MS Forestry Commission Deploys Wildland Firefighters to Oklahoma
One bulldozer strike team and two division supervisors have been deployed to Oklahoma to assist with wildfire suppression efforts.
The Mississippi Forestry Commission (MFC) is deploying a bulldozer strike team and two division supervisors to Oklahoma to assist state and federal partners with wildfire suppression efforts. Eight MFC Wildland Firefighters will travel overnight to arrive in Shawnee, Oklahoma the morning of Friday, March 16, 2018.
“We are extremely proud of our employees who are taking part in these efforts to help our state and federal partners in Oklahoma. Fighting the destructive power of wildfire means that our Wildland Firefighters are working in extreme conditions protecting people’s lives, homes, and forestland,” said Charlie Morgan, State Forester. “We wish them a safe trip and look forward to their return home in approximately two weeks.”
Oklahoma has several active wildfires, including one that is estimated to have burned more than 27,650 acres across Colorado, New Mexico, and Oklahoma (Stateline Fire). At this time, the west half of Oklahoma is under a burn ban. With exhausted resources and high winds in the forecast, several states are headed to help under the South Central Interstate Forest Fire Protection Compact. These states include Mississippi, Louisiana, Kentucky, Georgia, and Alabama.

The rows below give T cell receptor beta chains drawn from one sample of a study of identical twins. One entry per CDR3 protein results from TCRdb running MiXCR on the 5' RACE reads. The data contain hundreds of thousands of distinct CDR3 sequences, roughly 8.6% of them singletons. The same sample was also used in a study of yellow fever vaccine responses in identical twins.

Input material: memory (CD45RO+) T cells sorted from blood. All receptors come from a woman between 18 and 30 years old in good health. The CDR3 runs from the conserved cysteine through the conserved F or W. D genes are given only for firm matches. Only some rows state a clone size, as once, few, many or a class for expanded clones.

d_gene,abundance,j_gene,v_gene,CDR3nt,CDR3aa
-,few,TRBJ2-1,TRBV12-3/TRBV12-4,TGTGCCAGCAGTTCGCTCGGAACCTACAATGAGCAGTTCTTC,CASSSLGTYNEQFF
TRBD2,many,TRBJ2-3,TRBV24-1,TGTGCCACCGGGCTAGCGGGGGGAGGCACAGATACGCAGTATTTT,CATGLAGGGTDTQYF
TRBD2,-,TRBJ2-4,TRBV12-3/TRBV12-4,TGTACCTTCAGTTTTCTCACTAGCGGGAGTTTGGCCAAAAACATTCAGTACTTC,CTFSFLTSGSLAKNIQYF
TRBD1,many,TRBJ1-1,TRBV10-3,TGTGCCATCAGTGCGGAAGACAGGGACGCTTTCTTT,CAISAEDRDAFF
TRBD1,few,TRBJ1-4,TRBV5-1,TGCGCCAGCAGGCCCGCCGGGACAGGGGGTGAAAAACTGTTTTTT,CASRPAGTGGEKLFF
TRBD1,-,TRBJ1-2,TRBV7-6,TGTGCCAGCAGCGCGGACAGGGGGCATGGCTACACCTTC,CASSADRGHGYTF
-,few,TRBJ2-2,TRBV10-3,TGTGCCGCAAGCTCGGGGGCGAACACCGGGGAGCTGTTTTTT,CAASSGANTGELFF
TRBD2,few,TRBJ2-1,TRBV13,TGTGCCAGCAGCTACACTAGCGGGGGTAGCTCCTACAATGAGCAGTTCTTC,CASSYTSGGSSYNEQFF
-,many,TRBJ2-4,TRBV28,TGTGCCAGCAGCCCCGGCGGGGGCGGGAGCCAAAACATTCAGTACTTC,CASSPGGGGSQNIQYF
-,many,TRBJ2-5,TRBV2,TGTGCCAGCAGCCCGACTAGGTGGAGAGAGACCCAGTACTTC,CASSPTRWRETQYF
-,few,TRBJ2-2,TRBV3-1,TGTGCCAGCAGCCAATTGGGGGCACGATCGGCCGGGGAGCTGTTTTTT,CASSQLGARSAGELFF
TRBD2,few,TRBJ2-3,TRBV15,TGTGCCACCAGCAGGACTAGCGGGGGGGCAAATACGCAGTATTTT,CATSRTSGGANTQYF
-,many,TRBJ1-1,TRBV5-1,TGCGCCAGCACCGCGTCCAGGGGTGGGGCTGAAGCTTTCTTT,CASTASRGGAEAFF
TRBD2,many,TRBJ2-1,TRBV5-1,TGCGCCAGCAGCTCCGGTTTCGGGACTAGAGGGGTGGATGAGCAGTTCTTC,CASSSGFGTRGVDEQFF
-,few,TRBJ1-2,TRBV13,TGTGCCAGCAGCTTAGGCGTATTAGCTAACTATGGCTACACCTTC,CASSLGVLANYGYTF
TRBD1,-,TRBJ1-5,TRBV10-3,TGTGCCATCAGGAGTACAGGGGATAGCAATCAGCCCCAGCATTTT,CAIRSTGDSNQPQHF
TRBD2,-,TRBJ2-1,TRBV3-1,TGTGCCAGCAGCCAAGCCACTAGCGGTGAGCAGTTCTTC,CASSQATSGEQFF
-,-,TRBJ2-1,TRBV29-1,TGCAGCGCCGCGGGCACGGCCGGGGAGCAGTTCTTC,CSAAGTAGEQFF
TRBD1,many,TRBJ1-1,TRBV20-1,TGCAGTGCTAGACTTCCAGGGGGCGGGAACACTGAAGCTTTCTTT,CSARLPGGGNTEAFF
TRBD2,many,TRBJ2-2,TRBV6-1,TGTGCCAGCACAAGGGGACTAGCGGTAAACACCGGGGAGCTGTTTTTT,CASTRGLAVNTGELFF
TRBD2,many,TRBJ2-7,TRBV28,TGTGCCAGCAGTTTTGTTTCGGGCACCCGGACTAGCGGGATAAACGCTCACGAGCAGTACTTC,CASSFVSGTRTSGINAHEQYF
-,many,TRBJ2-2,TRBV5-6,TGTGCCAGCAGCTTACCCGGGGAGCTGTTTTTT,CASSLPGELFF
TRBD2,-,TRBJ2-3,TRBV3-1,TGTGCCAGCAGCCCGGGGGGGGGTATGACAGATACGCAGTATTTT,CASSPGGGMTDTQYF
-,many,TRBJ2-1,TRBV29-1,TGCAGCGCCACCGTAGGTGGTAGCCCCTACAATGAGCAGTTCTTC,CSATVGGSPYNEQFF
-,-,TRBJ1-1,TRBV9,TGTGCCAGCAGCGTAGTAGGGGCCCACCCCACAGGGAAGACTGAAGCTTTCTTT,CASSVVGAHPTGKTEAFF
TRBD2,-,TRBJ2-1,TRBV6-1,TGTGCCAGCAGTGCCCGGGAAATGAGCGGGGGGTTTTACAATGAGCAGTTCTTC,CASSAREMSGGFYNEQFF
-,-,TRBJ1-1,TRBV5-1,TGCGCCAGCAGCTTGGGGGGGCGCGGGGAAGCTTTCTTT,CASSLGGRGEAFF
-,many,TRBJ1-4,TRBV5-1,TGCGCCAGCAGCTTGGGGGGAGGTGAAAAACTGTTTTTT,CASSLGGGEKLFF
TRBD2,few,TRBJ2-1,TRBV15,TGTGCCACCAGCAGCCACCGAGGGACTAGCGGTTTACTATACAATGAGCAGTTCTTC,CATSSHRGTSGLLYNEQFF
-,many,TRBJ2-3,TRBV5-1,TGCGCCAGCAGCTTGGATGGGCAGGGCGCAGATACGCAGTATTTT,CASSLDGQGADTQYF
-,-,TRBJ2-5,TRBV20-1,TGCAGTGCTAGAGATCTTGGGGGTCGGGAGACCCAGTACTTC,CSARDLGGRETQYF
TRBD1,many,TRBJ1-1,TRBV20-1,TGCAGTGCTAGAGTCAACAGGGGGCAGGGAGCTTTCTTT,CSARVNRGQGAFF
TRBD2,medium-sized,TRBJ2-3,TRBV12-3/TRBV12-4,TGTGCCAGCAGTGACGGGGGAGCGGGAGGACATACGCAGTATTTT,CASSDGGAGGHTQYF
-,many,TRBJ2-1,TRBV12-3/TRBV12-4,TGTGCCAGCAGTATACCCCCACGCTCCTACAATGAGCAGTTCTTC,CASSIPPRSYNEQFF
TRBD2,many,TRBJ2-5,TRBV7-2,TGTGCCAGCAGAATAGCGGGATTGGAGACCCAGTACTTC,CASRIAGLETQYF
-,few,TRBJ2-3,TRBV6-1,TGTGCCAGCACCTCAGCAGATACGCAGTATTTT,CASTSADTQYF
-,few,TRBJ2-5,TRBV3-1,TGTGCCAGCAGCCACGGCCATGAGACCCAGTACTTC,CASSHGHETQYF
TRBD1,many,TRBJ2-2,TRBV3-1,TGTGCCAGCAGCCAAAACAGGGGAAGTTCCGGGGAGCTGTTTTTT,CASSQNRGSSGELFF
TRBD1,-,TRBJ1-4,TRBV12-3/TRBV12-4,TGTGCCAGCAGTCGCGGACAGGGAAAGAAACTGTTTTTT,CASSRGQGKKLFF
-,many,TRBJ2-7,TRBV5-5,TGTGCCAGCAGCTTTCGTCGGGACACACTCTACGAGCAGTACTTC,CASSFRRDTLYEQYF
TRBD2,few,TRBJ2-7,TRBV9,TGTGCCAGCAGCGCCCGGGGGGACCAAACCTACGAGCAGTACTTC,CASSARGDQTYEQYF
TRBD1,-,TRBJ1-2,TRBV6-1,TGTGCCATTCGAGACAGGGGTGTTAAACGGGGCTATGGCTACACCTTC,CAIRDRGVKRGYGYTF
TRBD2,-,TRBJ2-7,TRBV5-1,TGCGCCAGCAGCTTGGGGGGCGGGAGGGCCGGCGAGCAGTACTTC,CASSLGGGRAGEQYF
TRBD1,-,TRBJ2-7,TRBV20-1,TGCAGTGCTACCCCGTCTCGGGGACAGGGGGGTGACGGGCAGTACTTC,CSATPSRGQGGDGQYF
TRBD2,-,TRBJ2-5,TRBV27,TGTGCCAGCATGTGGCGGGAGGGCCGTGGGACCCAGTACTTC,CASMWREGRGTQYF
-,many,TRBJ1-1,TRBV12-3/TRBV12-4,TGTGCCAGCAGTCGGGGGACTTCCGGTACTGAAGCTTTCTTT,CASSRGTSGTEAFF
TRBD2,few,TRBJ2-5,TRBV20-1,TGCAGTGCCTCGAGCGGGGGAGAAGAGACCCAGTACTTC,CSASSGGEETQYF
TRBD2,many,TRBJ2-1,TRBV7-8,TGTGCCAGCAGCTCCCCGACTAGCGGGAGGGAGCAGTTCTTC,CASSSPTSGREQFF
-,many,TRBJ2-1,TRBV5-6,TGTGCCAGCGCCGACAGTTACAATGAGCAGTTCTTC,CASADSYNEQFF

How the Mississippi Forestry Commission fights wildfires
MFC Wildland Firefighters “fight fire with fire”. They plow a fire line (aka fire break) with bulldozers around the perimeter of the wildfire, then light a controlled backfire along the inner edge of the fire line to consume the vegetation – this lack of “fuel” for the wildfire creates a barrier to slow or stop the spread of the wildfire. However, their job is not yet finished – even after containment has been reached, wildland firefighters continue to monitor the area. Since the wind can spread hot embers across fire lines, new spot fires may occur as far away as one-half mile from the original wildfire that must be suppressed. Depending on the size, location, wind conditions, and intensity of the wildfire – it may have to be monitored anywhere from several hours to several days to make sure the wildfire is no longer a threat to life, property, or forestland.
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